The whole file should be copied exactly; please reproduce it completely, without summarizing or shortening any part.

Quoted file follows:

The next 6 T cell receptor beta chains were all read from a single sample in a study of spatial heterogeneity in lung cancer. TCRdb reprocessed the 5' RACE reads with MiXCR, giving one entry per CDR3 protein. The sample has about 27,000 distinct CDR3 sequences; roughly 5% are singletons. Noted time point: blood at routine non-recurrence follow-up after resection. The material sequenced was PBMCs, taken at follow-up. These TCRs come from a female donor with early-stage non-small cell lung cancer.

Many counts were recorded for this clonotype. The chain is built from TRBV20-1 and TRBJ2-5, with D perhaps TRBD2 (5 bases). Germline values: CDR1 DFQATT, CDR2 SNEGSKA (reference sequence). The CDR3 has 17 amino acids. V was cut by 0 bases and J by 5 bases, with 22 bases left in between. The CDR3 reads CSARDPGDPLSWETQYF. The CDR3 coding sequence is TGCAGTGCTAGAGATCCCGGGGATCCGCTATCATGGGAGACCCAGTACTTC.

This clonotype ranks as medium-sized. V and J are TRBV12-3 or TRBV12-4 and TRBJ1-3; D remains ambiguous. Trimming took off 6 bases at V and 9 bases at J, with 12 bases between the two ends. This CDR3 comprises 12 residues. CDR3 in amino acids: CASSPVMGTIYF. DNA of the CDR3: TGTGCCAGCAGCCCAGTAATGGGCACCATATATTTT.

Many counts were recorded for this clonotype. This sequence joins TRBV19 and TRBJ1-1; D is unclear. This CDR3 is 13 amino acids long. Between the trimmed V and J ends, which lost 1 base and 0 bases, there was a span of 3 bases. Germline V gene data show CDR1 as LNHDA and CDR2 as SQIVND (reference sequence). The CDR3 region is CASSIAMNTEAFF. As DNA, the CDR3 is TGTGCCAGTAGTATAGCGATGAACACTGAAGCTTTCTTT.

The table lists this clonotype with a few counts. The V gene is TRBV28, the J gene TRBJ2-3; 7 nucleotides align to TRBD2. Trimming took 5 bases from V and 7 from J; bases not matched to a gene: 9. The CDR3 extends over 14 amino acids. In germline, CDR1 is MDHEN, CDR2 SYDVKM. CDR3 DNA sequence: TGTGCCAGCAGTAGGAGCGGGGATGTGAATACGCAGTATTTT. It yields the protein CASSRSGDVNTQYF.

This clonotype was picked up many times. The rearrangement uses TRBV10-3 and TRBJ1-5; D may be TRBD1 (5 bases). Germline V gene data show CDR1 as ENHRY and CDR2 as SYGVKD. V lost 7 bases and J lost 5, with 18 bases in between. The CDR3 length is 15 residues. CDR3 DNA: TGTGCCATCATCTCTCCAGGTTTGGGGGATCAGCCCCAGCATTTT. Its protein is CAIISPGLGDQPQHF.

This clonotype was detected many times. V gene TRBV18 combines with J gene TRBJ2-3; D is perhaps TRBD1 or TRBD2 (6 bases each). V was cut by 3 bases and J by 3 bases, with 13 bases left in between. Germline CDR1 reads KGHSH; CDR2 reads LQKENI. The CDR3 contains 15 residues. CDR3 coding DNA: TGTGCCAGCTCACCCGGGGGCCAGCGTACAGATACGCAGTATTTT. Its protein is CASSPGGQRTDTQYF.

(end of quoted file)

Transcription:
The next 6 T cell receptor beta chains were all read from a single sample in a study of spatial heterogeneity in lung cancer. TCRdb reprocessed the 5' RACE reads with MiXCR, giving one entry per CDR3 protein. The sample has about 27,000 distinct CDR3 sequences; roughly 5% are singletons. Noted time point: blood at routine non-recurrence follow-up after resection. The material sequenced was PBMCs, taken at follow-up. These TCRs come from a female donor with early-stage non-small cell lung cancer.

Many counts were recorded for this clonotype. The chain is built from TRBV20-1 and TRBJ2-5, with D perhaps TRBD2 (5 bases). Germline values: CDR1 DFQATT, CDR2 SNEGSKA (reference sequence). The CDR3 has 17 amino acids. V was cut by 0 bases and J by 5 bases, with 22 bases left in between. The CDR3 reads CSARDPGDPLSWETQYF. The CDR3 coding sequence is TGCAGTGCTAGAGATCCCGGGGATCCGCTATCATGGGAGACCCAGTACTTC.

This clonotype ranks as medium-sized. V and J are TRBV12-3 or TRBV12-4 and TRBJ1-3; D remains ambiguous. Trimming took off 6 bases at V and 9 bases at J, with 12 bases between the two ends. This CDR3 comprises 12 residues. CDR3 in amino acids: CASSPVMGTIYF. DNA of the CDR3: TGTGCCAGCAGCCCAGTAATGGGCACCATATATTTT.

Many counts were recorded for this clonotype. This sequence joins TRBV19 and TRBJ1-1; D is unclear. This CDR3 is 13 amino acids long. Between the trimmed V and J ends, which lost 1 base and 0 bases, there was a span of 3 bases. Germline V gene data show CDR1 as LNHDA and CDR2 as SQIVND (reference sequence). The CDR3 region is CASSIAMNTEAFF. As DNA, the CDR3 is TGTGCCAGTAGTATAGCGATGAACACTGAAGCTTTCTTT.

The table lists this clonotype with a few counts. The V gene is TRBV28, the J gene TRBJ2-3; 7 nucleotides align to TRBD2. Trimming took 5 bases from V and 7 from J; bases not matched to a gene: 9. The CDR3 extends over 14 amino acids. In germline, CDR1 is MDHEN, CDR2 SYDVKM. CDR3 DNA sequence: TGTGCCAGCAGTAGGAGCGGGGATGTGAATACGCAGTATTTT. It yields the protein CASSRSGDVNTQYF.

This clonotype was picked up many times. The rearrangement uses TRBV10-3 and TRBJ1-5; D may be TRBD1 (5 bases). Germline V gene data show CDR1 as ENHRY and CDR2 as SYGVKD. V lost 7 bases and J lost 5, with 18 bases in between. The CDR3 length is 15 residues. CDR3 DNA: TGTGCCATCATCTCTCCAGGTTTGGGGGATCAGCCCCAGCATTTT. Its protein is CAIISPGLGDQPQHF.

This clonotype was detected many times. V gene TRBV18 combines with J gene TRBJ2-3; D is perhaps TRBD1 or TRBD2 (6 bases each). V was cut by 3 bases and J by 3 bases, with 13 bases left in between. Germline CDR1 reads KGHSH; CDR2 reads LQKENI. The CDR3 contains 15 residues. CDR3 coding DNA: TGTGCCAGCTCACCCGGGGGCCAGCGTACAGATACGCAGTATTTT. Its protein is CASSPGGQRTDTQYF.